“When you take a stance and deliver a punch, the message is: I am accountable for my intent, my fears and my desires.” ~Cappy Kotz, Founder of Cappy’s Boxing Club, Seattle
According to Cappy Kotz, who founded Cappy’s Boxing Club in 1999 in the culturally diverse, Central District of Seattle, the popular sport of Amateur Boxing is good for a person’s health and well-being. Boxing both challenges and builds up one’s personal strength and confidence, and trains a person to face the “matches” in their life.
So, how might this kind of activity directly connect to a person’s Sense of Self?
On Saturday Oct 5th 2013, I was in the mood to get out and do something I had never done before, and attended the Fourth Annual Central District Boxing Revival presented by Cappy’s Boxing Club.
The Live Amateur Boxing Match event featured 10 sets of amateur boxers aged 8-34, who were members of various northwest boxing clubs. Sparring partners were evenly matched according to their weight class. The goal of each short “bout” was to see who could earn the most points for what counted as “scoring blows”. Amateur boxing (also called Olympic boxing) bouts are short in duration and fighters wear head protection (thank goodness), and in this type of competition judges award points for scoring blows (based on the number of clean punches landed) rather than physical power. Certain moves off limits such as “low blows” below the torso belt worn, holding tactics that prevent an opponent from swinging, and hard blows to the head.
If, at the end of a bout, the judge finds that the boxers are equal in scoring blows, the selects a winner based on very specific criteria. First, who has done most of the leading off or was the effective aggressor? If equal, in that respect: then who has shown the better defense (blocking, parrying, ducking, side-stepping, etc.) by which the opponent’s attacks have been made to miss? If still equal, who boxed cleaner and had the better style? A Knockdown is not the point of the competition. And this is interesting to this novice as I will explain.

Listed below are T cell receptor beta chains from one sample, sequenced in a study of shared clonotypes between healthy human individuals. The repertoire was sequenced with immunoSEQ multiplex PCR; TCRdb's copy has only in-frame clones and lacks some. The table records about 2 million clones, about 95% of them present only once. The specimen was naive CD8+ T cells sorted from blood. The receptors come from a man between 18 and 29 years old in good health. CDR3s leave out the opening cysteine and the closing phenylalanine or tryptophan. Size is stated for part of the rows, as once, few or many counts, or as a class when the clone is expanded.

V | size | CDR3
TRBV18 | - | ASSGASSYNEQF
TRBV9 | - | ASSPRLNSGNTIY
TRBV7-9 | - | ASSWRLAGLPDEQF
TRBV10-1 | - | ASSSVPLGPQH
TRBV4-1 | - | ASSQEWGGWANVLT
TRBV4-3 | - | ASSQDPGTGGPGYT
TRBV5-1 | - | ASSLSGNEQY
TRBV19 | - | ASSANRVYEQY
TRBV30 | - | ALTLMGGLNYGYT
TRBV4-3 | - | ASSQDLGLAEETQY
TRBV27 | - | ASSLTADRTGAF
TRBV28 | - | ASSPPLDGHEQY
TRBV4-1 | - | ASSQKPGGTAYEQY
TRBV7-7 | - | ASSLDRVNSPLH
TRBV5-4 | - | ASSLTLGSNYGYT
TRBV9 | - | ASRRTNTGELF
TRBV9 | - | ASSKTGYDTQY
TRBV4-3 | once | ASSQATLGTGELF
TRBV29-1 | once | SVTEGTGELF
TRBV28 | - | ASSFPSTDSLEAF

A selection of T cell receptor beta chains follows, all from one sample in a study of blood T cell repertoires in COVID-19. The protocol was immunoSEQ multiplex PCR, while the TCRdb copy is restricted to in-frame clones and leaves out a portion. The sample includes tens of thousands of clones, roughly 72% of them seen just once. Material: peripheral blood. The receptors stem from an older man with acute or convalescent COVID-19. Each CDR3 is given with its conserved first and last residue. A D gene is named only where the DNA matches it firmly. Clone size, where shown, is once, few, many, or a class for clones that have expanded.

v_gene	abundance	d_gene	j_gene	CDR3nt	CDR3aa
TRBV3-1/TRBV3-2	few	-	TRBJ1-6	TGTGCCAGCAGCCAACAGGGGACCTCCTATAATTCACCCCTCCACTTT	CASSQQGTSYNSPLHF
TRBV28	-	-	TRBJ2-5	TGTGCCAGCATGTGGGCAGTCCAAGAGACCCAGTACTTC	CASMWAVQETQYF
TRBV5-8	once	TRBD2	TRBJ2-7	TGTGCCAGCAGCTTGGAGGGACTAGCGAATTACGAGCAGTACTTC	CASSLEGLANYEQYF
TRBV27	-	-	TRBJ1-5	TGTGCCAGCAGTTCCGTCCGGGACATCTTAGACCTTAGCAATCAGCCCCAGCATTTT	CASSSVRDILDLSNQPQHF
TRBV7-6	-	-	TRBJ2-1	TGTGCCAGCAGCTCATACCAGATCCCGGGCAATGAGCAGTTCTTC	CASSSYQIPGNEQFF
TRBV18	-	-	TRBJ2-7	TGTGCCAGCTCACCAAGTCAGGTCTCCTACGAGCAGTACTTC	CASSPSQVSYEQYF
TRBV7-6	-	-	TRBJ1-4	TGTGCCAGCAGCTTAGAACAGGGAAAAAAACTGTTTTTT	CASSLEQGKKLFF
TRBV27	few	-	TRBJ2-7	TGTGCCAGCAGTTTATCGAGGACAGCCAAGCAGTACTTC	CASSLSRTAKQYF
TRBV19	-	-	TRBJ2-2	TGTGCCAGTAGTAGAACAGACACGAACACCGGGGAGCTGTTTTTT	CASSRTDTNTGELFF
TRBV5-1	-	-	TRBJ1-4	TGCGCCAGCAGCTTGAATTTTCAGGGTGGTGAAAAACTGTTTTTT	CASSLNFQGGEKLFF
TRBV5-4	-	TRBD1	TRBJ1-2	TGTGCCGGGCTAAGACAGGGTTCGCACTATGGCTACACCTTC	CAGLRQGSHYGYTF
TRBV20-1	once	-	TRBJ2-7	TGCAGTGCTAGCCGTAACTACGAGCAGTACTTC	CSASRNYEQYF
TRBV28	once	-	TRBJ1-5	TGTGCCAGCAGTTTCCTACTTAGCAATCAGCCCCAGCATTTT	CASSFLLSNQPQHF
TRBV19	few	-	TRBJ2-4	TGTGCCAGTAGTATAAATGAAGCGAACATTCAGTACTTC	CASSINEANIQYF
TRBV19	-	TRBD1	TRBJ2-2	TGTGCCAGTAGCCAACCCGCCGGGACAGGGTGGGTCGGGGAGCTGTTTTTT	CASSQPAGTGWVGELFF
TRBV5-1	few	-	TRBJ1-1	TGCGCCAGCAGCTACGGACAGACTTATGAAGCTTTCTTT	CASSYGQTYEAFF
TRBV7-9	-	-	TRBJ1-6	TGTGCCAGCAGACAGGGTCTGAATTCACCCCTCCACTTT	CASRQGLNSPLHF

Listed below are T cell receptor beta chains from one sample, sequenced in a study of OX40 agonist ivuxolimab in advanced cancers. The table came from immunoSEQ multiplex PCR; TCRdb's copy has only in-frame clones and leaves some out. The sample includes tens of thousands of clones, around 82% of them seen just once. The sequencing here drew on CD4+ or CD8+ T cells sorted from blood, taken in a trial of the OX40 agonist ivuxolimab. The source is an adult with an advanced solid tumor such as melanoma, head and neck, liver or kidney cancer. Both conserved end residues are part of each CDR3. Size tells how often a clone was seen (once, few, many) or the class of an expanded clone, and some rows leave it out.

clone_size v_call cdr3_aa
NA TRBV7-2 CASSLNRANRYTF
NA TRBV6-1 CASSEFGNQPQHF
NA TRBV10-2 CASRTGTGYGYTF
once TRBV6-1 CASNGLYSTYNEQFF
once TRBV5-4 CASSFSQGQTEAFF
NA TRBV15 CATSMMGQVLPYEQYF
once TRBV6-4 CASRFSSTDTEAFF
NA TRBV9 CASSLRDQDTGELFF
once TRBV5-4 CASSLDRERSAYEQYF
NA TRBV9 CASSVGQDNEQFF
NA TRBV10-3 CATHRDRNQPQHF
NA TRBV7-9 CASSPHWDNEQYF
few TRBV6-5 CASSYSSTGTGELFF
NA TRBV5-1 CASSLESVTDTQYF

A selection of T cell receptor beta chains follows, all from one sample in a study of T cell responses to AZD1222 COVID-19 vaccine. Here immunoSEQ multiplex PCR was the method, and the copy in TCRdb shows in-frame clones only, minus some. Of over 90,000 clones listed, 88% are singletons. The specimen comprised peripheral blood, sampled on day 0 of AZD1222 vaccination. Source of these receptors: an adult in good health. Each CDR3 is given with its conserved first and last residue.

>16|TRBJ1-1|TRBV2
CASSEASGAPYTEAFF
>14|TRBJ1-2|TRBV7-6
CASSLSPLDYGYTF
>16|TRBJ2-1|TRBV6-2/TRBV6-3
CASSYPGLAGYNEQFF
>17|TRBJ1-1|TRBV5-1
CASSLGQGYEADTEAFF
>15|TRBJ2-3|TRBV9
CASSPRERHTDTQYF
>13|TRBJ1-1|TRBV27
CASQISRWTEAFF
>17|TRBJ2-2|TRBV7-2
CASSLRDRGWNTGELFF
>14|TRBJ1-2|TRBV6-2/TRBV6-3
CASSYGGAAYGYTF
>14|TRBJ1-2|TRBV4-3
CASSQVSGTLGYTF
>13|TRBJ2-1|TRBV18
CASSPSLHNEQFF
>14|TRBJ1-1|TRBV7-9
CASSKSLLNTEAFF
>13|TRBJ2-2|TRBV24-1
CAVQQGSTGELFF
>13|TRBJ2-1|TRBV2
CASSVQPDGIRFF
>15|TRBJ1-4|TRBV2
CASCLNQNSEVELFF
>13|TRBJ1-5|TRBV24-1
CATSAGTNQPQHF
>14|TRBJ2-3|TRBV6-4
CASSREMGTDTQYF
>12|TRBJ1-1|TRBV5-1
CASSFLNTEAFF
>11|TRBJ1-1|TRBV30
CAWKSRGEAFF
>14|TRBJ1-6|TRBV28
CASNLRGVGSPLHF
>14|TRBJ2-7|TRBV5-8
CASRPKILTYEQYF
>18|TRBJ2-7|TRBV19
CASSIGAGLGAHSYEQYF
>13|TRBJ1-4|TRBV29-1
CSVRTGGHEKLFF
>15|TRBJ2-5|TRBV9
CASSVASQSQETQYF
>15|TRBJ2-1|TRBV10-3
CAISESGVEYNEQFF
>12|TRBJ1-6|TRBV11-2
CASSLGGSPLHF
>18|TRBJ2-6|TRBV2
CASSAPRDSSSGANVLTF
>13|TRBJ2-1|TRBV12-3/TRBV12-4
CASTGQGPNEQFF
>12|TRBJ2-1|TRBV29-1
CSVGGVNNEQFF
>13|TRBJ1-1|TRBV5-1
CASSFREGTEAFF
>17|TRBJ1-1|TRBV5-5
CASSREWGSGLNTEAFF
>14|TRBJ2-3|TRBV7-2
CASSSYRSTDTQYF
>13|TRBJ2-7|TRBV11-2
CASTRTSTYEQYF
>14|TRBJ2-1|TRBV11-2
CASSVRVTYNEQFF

I watched boxers blocking and ducking, and parrying back and forth and side-stepping their way about the ring—the goal to land a clean blow and earn points. What then is the difference between a boxer with a Healthy Sense of Self and one with a Lack of Sense of Self, I wondered.
Beyond working your body to the point you are the master of it, as well as enhancing your strength, stamina and prowess in fighting, there is an element of mind training that requires and develops focus and discipline. Being an ethical “boxer” is a big part of this sport and there are plenty of criteria to stay mindful of. Boxers have strict rules of engagement when punching opponents and must not get carried away “in the heat of the moment” to win at all costs. If you are lacking a Sense of Self then you are dependent upon the outcome of your activity, according to the SoS Theory. In the case of boxing, as a person with a Lack of Sense of Self, you might be tempted to do what it takes to make sure that you defeat your opponent in the ring—which will get you either penalized or disqualified!
On the other hand, if you have a Healthy Sense of Self, you know who you are and what you are worth; and that will show up in the quality of your boxing. Now, with a Healthy Sense of Self, your motivation to practice this sport is for the joy of using your body and mastering the rules of the game. Respecting the code of conduct and avoid potentially injuring an opponent is a given and there is no other (hidden) agenda . You’d also appreciate the challenge it affords you, to strengthen your body and develop self-discipline and focus and SELF-AWARENESS—to be applied to accomplishing other good things you choose.
Amateur Boxing is an example of an activity that needs to be practiced from a place of Direct Motivation and it can have positive impact on your life. A friend of mine trained at Cappy’s for over a year after he experienced a personal crisis. His marriage had ended and he wanted to get fit in body and spirit through positive activities. And so he took up boxing for the first time in his life with the goal of regaining fitness and losing excess weight. With boxing he gained a restored sense of himself which made him confident enough to date again and, two years later, fit and strong and happy, he was remarrying to his delight.
The Conclusion: Having a Healthy Sense of Self, or doing what it takes to restore your SoS by repairing in yourself what was missed out on or damaged during childhood, will make you a better sportsperson and what’s more, more prone to be victorious in sports as well as in life.